How to Develop Sound Measures

How to Develop Sound Measures

By Geary Rummler and Alan Brache

Performance—that is, output—should be measured at all three levels (Organization, Process, Job/Performer).

Follow this sequence when developing your metrics at the different levels:

  1. Identify the most significant outputs of the organization, process, or job. ...
  2. Identify the critical dimensions of performance for each of these outputs. Critical dimensions of quality include accuracy, ease of use, novelty, reliability, ease of repair, and appearance. Critical dimensions of productivity include quantity, rate, and timeliness. Critical dimensions of cost include labor, materials, and overhead.
  3. Derive critical dimensions from the needs of the internal and external customers who receive the outputs and from the financial needs of the business.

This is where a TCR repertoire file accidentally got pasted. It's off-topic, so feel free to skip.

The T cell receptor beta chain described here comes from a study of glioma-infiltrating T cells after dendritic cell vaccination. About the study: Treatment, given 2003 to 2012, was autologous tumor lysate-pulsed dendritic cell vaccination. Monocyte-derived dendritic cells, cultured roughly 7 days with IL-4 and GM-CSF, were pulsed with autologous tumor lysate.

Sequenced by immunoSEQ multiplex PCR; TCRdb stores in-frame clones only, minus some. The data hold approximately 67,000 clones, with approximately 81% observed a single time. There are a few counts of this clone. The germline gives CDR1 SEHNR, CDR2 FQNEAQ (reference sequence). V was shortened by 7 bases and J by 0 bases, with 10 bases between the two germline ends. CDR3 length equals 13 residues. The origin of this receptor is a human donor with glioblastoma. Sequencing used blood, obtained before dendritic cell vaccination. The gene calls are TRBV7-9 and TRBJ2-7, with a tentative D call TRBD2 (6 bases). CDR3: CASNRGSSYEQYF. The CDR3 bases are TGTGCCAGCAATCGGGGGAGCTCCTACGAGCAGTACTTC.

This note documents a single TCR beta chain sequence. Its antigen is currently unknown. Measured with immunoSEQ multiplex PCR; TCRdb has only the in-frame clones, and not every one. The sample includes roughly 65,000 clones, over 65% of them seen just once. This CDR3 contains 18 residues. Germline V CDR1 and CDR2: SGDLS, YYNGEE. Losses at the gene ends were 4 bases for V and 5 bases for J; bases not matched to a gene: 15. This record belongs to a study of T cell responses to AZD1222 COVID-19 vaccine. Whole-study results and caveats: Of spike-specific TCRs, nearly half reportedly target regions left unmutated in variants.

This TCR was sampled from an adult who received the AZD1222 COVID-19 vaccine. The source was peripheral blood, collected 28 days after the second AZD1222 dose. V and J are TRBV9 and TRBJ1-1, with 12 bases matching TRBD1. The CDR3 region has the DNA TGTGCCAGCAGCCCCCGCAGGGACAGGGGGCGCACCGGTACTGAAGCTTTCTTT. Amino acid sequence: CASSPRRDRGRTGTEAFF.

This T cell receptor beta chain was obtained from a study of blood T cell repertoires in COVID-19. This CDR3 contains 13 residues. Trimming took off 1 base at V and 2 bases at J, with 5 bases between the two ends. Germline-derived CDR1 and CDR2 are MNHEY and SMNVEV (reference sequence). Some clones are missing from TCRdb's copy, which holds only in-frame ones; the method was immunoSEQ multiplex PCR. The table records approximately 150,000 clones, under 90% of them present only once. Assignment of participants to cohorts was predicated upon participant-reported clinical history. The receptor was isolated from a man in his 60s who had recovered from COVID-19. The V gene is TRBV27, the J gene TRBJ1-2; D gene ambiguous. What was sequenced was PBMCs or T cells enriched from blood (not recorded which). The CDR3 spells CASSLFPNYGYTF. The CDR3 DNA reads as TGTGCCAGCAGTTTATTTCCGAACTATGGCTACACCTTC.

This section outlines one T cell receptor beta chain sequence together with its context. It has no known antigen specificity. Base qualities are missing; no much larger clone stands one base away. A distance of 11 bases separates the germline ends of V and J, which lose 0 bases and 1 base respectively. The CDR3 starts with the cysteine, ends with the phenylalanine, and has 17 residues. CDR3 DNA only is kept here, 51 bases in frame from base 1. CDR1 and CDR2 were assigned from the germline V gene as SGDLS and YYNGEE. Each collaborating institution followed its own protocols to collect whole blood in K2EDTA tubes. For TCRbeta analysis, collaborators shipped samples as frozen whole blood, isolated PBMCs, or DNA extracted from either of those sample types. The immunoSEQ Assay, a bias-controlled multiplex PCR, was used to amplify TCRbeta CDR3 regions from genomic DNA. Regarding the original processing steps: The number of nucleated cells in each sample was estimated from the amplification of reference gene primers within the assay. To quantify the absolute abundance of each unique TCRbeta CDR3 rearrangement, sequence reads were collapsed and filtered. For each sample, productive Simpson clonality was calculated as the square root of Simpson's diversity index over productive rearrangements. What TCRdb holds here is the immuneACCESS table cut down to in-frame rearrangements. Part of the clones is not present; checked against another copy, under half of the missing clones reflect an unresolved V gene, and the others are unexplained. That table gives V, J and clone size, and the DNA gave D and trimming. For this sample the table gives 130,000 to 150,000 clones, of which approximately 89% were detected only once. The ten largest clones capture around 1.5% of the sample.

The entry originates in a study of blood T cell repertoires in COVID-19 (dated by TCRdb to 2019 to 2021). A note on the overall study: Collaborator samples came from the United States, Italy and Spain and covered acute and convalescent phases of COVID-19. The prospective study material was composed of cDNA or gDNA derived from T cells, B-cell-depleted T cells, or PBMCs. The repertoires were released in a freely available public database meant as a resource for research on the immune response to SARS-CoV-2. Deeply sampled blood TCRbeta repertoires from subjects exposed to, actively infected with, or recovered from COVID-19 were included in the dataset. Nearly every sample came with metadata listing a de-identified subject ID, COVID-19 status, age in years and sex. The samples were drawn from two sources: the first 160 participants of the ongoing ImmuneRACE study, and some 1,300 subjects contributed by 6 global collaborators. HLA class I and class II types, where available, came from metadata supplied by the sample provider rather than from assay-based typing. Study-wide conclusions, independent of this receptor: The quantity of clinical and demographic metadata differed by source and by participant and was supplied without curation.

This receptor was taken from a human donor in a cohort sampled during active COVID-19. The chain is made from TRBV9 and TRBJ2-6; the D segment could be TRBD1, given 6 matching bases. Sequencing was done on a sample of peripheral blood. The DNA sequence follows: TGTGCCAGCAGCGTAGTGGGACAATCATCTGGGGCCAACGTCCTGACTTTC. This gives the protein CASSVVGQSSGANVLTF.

4. Develop the measures for each critical dimension. For example, if “ease of use” has been identified as a critical dimension of quality for a given output, one or more measures should answer this question: “What indicators will tell us if our customers find our product or service (output) easy to use?”
  5. Define goals, or standards, for each measure. A goal is a specific level of performance expectation. For example, if a measure for ease of use is “number of customer questions/complaints regarding product use,” a goal may be “no more than two questions/complaints per month.” As continuous improvement efforts bear fruit, goals should become more ambitious ...